In 2001, the then-head of the U.S. Agency for International Development, Andrew Natsios, opposed providing lifesaving antiretroviral therapy to people living with HIV in South Africa, despite the widespread availability of these lifesaving drugs in the U.S., insisting that the health care infrastructure in South Africa was not advanced enough. Africans “don’t know what Western time is,” he infamously said, and so would be unable to take medications on schedule.
This apathy toward people in Africa was labeled by some as a crime against humanity. Yet it led to years of delay in getting effective lifesaving treatment to countries on the African continent.
The spread of the West African Ebola epidemic of 2014 to Europe and the U.S. prompted a much more serious response against an outbreak in the Democratic Republic of the Congo four years later, even though there had been many previous Ebola outbreaks in the DRC. The key difference was that wealthy countries felt threatened in 2018. If helping other countries during global health crises depends on U.S. leaders feeling the American public is threatened, the responses will be far too late.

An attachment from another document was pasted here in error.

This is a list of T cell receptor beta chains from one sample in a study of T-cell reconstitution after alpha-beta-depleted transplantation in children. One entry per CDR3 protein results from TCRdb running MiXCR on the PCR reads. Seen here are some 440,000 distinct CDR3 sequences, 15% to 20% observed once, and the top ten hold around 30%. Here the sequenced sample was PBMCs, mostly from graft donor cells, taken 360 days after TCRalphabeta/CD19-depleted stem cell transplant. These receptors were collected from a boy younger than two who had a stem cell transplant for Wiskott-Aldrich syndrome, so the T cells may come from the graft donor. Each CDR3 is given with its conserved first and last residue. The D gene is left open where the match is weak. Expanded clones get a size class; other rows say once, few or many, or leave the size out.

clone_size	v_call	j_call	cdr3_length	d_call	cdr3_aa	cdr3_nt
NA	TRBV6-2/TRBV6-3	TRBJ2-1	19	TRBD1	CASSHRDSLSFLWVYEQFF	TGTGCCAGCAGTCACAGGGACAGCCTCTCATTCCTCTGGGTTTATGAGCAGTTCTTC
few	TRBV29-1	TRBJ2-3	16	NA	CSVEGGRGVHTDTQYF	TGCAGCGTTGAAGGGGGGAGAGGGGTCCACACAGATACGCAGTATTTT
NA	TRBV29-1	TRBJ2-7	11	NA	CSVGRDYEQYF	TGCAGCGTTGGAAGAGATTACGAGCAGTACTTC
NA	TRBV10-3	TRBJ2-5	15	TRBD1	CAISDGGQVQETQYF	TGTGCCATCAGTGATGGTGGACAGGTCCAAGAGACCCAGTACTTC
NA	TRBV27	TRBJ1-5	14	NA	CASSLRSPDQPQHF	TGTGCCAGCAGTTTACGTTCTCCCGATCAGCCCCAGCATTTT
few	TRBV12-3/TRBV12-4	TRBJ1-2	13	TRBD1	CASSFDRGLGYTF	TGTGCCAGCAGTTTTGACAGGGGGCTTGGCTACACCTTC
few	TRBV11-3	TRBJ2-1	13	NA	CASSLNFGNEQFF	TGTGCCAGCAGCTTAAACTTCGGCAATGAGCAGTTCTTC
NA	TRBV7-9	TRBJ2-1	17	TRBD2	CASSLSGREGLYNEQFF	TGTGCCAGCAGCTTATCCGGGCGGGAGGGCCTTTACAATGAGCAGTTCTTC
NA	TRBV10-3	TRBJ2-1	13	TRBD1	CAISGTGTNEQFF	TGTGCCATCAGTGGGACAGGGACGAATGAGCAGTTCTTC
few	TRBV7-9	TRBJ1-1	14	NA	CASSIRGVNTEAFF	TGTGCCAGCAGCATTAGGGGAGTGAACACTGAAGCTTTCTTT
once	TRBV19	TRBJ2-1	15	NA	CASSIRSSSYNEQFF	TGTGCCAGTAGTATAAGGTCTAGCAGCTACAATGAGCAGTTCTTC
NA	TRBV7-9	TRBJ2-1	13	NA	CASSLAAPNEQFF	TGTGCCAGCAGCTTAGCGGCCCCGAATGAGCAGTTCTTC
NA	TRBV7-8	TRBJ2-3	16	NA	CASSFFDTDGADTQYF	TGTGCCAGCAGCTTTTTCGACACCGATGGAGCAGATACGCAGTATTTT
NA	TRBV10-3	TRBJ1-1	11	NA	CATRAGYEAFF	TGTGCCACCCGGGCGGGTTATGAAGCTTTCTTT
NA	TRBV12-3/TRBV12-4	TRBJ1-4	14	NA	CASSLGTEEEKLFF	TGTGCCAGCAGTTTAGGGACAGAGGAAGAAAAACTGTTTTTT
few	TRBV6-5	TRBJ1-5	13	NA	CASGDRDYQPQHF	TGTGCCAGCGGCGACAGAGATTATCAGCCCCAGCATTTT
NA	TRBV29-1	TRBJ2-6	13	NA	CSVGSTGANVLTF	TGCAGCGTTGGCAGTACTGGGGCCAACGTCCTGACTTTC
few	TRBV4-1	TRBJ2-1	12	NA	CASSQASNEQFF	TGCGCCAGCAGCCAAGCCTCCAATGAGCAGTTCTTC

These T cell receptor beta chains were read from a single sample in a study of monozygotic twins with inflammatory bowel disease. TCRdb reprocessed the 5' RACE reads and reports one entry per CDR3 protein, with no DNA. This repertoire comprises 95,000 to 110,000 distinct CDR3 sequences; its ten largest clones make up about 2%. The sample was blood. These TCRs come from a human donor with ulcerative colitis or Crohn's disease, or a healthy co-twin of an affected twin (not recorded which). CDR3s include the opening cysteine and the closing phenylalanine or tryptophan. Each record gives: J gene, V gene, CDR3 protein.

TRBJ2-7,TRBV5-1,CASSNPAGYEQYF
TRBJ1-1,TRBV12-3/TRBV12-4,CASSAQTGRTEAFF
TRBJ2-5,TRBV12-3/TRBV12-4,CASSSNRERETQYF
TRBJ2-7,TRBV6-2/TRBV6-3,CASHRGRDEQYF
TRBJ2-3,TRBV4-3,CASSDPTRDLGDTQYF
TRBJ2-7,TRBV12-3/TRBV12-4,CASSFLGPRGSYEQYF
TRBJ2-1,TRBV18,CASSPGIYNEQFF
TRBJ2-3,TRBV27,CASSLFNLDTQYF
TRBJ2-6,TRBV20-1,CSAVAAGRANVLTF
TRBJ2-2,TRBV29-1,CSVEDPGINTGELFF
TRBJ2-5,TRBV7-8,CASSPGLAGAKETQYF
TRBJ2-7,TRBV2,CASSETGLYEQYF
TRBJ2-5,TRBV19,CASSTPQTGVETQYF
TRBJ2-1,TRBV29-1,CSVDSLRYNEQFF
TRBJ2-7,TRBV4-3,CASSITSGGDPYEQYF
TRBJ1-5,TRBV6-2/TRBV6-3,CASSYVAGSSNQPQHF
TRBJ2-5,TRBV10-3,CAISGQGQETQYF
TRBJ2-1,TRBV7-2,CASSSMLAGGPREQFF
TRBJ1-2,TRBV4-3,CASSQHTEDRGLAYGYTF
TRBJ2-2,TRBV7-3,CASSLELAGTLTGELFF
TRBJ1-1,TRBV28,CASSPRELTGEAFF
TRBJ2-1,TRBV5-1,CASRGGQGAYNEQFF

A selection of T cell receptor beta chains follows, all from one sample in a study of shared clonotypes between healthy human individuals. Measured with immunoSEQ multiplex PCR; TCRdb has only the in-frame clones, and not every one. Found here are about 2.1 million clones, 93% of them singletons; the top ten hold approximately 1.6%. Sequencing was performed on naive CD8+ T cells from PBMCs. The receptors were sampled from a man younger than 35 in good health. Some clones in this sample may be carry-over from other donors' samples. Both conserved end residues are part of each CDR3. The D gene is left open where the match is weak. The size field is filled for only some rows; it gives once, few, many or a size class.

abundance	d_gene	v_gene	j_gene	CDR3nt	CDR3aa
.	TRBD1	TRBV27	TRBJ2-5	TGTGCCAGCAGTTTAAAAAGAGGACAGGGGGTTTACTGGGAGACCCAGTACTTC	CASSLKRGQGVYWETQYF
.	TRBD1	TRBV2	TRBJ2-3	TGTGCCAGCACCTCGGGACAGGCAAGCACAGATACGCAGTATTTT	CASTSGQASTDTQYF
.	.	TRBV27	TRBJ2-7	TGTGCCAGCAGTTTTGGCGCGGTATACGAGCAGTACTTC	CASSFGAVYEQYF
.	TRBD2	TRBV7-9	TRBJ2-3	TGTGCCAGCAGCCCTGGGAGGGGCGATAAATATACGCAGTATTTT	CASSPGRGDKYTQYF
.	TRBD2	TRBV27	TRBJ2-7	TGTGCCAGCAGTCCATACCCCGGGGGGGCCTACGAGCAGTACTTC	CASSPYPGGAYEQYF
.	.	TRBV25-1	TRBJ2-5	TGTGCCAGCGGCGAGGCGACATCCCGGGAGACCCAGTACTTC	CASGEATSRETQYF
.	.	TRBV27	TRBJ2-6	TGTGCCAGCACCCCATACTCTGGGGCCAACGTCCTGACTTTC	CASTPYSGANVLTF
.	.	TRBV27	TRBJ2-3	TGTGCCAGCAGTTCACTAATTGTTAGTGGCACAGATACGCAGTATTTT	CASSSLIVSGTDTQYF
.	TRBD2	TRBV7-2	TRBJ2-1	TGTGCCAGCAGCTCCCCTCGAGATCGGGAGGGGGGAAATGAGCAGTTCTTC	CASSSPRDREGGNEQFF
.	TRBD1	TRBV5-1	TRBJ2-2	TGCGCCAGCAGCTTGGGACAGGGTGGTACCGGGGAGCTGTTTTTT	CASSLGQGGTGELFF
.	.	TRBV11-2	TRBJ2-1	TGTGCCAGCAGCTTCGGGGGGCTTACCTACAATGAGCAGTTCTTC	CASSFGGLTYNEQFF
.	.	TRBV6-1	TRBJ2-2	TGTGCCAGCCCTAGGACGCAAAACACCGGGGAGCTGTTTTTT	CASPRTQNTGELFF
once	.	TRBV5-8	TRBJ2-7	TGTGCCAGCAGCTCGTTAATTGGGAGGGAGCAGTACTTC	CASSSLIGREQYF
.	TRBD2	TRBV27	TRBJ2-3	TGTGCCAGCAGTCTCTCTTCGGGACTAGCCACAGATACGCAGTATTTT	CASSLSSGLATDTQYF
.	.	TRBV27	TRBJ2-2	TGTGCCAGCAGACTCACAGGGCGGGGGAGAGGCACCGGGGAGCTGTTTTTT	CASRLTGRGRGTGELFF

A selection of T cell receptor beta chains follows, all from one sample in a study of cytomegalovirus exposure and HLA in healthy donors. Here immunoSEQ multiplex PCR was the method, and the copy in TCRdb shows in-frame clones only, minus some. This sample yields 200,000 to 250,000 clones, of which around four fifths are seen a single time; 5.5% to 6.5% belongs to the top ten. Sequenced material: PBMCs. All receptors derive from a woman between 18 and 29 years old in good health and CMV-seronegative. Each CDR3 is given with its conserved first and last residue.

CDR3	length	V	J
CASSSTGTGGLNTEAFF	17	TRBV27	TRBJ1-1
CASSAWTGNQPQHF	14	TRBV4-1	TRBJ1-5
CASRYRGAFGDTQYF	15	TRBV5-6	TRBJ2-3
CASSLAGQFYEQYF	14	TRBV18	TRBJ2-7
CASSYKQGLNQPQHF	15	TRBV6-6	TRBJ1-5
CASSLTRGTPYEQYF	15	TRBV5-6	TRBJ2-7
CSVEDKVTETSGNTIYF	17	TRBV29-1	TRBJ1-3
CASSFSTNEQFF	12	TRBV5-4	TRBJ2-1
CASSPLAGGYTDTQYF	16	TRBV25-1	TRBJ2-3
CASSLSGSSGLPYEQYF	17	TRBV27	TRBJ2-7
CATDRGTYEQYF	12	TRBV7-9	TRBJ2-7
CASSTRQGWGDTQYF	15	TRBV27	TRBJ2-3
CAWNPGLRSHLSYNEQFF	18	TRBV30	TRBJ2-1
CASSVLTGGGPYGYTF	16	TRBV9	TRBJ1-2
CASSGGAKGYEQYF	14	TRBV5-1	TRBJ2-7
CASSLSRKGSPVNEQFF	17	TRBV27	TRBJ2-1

A devastating result of the U.S. response to Covid-19 is that it threatens global solidarity — leaders in South Africa, where the Omicron variant was first detected, are rightfully feeling unfairly targeted — and the travel bans could make other countries more hesitant to come forward as quickly when detecting the next serious viral mutant.